Editor-Proof Your Writing: 21 Steps to the Clear Prose Publishers and Agents Crave (Great Books for Writers)

Editor-Proof Your Writing: 21 Steps to the Clear Prose Publishers and Agents Crave (Great Books for Writers)

Don McNair

Language: English

Pages: 215

ISBN: 1610351789

Format: PDF / Kindle (mobi) / ePub

Editor-Proof Your Writing: 21 Steps to the Clear Prose Publishers and Agents Crave (Great Books for Writers)

Don McNair

Language: English

Pages: 215

ISBN: 1610351789

Format: PDF / Kindle (mobi) / ePub


Veteran editor Don McNair lays out an easy-to-follow and systematic method for clearing up foggy writing--writing that's full of extra, misused, and overused words--in this guide to producing sparkling copy that attracts readers, agents, editors, and sales. McNair explains the common mistakes made by most writers and shows how eliminating unnecessary words strengthens action, shorten sentences, and makes writing crackle with life. Containing 21 simple, straightforward principles, ""Editor-Proof Your Writing"" teaches how to edit weak verb forms, strip away author intrusions, ban redundancies, eliminate foggy phrases, correct passive-voice sentences, slash misused and overused words, and fix other writing mistakes. A superb addition to any writer's toolkit, this book will not only make writing clearer and more grammatical, it will also make it more concise, entertaining, and appealing to publishers.

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the pauper’s glue words to show the contrast. Your novel will be the better for it. 36 Don’t discuss sows’ ears with silken words YOUR ASSIGNMENT Study each scene of your first chapter to determine the POV character’s education and socio-economic level, and change words not in his vocabulary, as we did in the examples above. 37 chapter 9 You say your heroine doesn’t hate your hero? Too bad! S everal years ago, I picked up a self-published book that became one of the favorites on my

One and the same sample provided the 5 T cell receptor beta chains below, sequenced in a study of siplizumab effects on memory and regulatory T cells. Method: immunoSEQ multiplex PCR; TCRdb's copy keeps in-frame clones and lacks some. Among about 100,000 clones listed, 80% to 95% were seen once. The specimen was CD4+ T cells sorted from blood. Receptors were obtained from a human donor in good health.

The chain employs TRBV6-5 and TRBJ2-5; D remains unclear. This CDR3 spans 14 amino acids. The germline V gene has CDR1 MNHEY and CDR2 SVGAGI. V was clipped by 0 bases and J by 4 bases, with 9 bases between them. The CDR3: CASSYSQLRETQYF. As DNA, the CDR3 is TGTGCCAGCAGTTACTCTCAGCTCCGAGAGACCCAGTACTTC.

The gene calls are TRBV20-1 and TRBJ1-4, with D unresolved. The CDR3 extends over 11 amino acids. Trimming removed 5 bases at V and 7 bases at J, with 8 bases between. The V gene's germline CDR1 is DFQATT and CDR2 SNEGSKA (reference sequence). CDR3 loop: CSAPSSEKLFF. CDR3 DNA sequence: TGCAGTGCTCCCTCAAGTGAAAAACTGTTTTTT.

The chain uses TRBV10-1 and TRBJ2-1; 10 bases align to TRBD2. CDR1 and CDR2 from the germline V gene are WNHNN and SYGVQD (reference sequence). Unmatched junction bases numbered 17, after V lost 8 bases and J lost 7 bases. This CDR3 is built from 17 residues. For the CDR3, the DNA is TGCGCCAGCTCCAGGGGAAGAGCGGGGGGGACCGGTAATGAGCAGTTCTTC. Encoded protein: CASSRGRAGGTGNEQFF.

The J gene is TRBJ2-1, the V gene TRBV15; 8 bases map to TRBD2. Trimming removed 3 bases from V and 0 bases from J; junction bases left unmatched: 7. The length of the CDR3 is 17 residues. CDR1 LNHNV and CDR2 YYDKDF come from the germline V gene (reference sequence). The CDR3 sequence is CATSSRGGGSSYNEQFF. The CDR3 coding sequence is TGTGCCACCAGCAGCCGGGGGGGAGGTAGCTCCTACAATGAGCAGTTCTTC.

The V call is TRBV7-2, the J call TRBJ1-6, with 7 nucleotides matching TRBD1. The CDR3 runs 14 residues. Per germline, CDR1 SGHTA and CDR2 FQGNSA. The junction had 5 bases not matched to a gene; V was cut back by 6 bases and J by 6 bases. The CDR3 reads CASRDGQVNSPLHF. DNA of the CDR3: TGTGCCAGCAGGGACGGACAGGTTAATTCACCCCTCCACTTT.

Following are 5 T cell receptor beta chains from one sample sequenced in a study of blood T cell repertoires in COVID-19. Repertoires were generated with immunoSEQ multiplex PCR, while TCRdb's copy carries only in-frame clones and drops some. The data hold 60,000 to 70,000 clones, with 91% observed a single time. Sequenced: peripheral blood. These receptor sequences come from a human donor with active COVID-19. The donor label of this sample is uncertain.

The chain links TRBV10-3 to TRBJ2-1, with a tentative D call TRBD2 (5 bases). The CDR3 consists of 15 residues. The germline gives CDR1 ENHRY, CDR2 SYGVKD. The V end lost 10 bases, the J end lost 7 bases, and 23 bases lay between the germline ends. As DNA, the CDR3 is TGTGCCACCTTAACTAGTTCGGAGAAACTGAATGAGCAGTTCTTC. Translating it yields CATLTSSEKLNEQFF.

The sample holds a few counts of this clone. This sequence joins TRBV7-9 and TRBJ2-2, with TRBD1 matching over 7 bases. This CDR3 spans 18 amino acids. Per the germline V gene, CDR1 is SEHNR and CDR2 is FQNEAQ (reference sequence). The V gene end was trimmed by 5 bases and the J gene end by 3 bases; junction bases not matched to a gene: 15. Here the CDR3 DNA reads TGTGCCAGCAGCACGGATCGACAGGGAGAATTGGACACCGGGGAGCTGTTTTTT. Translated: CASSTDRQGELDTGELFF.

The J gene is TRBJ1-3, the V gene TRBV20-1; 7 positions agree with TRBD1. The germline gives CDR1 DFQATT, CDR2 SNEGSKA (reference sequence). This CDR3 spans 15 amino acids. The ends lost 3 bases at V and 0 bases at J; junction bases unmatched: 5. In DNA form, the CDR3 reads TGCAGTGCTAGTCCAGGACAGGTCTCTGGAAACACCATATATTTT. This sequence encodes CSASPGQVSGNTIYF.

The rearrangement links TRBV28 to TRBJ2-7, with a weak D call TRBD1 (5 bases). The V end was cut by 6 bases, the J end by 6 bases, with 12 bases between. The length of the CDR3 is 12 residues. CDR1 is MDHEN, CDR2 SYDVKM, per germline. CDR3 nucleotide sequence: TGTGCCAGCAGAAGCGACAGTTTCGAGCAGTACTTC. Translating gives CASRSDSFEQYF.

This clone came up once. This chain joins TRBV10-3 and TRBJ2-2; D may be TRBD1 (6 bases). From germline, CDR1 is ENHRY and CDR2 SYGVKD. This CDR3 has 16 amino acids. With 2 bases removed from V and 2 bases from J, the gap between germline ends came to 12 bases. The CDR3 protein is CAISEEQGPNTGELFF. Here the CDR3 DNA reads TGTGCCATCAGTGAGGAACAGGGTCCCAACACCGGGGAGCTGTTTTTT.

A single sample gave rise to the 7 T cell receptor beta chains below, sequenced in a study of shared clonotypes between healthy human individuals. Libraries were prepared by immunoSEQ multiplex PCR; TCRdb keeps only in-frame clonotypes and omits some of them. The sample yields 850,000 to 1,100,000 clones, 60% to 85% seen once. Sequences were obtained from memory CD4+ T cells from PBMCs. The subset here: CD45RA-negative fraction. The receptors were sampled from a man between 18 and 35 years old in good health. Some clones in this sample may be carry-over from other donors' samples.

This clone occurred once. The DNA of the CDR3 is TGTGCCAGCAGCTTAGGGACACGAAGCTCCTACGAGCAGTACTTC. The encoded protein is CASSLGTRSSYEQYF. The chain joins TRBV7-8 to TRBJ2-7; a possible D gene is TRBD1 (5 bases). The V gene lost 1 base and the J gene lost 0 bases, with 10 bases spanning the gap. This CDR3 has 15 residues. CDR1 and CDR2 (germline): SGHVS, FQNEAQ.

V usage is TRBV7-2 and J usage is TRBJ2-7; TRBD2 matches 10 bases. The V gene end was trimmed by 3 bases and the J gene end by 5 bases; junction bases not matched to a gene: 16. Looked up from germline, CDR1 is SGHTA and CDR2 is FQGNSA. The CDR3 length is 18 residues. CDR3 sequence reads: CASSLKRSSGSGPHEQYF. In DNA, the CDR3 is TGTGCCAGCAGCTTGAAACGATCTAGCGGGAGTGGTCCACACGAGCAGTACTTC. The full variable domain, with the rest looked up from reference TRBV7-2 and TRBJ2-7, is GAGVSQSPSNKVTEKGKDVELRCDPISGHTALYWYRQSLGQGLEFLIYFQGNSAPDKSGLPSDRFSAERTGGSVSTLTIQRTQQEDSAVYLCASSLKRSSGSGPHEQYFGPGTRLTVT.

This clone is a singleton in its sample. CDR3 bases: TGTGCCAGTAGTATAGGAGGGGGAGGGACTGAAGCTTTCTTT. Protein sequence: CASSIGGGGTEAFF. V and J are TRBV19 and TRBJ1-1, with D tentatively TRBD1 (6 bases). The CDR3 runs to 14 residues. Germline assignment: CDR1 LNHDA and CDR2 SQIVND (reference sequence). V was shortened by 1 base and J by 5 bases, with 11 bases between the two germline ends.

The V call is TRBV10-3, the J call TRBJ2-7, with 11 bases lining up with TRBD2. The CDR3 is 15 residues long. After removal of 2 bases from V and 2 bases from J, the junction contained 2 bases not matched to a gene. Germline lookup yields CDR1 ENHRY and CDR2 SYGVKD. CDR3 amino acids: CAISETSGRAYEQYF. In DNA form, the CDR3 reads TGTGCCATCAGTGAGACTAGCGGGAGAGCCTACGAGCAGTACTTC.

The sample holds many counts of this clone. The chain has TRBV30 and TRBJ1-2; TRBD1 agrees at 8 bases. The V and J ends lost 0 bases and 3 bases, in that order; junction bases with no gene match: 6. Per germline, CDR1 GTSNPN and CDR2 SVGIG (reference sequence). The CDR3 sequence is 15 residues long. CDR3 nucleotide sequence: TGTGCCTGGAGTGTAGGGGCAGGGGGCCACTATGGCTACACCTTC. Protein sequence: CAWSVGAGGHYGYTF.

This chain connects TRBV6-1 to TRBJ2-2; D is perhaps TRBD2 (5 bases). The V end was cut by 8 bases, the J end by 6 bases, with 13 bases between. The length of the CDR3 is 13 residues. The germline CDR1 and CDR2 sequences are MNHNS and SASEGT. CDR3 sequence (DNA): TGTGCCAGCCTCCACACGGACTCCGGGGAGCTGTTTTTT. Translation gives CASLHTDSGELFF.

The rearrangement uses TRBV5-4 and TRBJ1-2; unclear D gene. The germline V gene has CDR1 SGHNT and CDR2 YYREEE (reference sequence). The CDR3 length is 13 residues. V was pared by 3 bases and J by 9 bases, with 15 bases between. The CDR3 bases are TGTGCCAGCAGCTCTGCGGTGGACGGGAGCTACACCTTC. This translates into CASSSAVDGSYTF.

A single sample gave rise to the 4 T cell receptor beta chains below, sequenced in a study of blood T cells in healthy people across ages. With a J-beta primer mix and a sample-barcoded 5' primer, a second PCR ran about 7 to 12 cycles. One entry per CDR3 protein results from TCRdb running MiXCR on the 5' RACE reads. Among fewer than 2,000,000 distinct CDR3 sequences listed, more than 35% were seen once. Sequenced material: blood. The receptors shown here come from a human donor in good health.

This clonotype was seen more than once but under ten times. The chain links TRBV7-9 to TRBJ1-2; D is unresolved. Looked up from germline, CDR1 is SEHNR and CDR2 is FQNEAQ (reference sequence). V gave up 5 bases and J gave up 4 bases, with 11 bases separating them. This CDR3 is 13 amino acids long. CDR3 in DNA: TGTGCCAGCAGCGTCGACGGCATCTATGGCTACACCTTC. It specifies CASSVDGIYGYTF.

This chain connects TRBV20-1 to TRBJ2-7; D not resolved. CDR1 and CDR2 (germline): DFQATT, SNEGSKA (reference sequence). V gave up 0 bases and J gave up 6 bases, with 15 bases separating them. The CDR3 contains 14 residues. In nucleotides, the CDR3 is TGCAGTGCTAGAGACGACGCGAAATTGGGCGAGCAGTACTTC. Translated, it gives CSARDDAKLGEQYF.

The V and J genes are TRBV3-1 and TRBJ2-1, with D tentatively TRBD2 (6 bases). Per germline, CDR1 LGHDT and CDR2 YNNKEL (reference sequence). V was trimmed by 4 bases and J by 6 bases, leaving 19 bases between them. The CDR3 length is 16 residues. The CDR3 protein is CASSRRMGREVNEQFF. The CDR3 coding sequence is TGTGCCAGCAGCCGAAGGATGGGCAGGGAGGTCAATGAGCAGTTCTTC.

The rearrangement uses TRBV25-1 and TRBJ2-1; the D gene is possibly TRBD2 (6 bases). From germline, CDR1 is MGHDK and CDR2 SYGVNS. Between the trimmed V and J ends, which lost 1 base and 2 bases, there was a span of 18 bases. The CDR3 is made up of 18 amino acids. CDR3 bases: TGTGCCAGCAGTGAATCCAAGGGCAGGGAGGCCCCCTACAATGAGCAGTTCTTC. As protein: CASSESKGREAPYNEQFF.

rejected because they lacked it. I personally had a novel returned by a large publisher whose editor said, “I just don’t see the romance here.” You can bet my next novel—which sold, by the way—was packed full of sexual tension. What is sexual tension? It’s made up of several things, including physical attraction (of course), anticipation, emotion, and even conflict. Of these, emotion is probably the most important. When you yearn for another person, you’re experiencing sexual tension. This

talking with the man. (-1) Betty talked with the man. Loren began thinking about the plan. (-1) Loren thought about the plan. He began shaking the tree. (-1) He shook the tree. He started yelling, and they looked around. (-1) He yelled, and they looked around. He began picking up the marbles. (0) (No change; we don’t know if he picked them all up.) It was growing larger as she watched. (-1) It grew larger as she watched. She was hoping they would stop. (-1) She hoped they would stop. Something

admitted, explained, mimicked, suggested and so on—are actually the author’s efforts to tell, not show? Absolutely. The author is standing by the character, serving as his interpreter. Well, we don’t need him. All these words—and many, many more—can be substituted for by the one word, “said.” (Some say frequent use of “said” in dialogue does not sound strange to the reader, that it’s an invisible word. I disagree. More on that in the next Step.) Authors must fight the urge to interpret for the

in front of her, out of breath. “No, you’re the one who doesn’t seem to understand,” she yelled. “I think you’re the most despicable person I’ve ever met.” She saw a car stop behind hers and heard its horn. “I think you’d better move Judy’s new car,” she said, tossing the car keys at him. She saw them bounce off his chest. “I see you don’t understand,” he said, plaintively. “Understand what?” She felt her guard go up. Was this another trick, she wondered. “Of course, you don’t,” he mumbled. “I

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